The number of people living with HIV in Eastbourne has risen significantly over the last 10 years.
This has led to the National AIDS Trust (NAT) calling on sexual health to be made a priority in the area.
Figures released by the charity show that currently one in 397 people in the town has HIV - the most common strain of the virus. In 2002 the figure stood at one in every 806.
Now National AIDS Trust (NAT) is calling for Eastbourne and East Sussex councils to prioritise sexual health since East Sussex was handed the budgets for public health spending in April.
Deborah Jack, its chief executive, said, “East Sussex County Council it has been allocated £23,839,000 by the Government to spend on public health over the next year but worryingly within that budget there will be no ring-fencing for HIV.”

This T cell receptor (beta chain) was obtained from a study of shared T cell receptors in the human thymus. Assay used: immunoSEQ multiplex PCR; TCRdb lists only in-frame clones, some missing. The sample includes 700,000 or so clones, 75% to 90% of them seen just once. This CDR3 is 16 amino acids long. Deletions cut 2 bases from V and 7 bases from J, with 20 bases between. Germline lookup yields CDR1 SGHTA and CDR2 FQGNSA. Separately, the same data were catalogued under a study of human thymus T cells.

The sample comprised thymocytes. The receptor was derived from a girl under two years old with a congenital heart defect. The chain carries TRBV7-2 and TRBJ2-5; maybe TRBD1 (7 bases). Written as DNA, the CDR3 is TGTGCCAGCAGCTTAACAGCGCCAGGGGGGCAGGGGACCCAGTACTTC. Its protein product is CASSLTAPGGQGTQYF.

She added that local councillors need to push for a strong commitment to HIV from East Sussex County Council to ensure HIV preventation, adding, “Disinvestment in HIV prevention and testing would seriously harm public health, especially in an area like Eastbourne which has a high rate of HIV.”
NAT also says that 63 per cent of people living with HIV in Eastbourne are diagnosed late – this usually indicates that they are likely to have been infected for at least five years. The figure is significantly higher than the UK average of 47 per cent
A spokesman for East Sussex County Council said, “The health and wellbeing, including sexual health, of residents in East Sussex is a priority for East Sussex County Council and we work closely with our partner organisations.”
• NAT is asking people to hold a themed bake sale in their work, school or home and give out facts about HIV. For more information on this, visit the website at www.hivaware.org.uk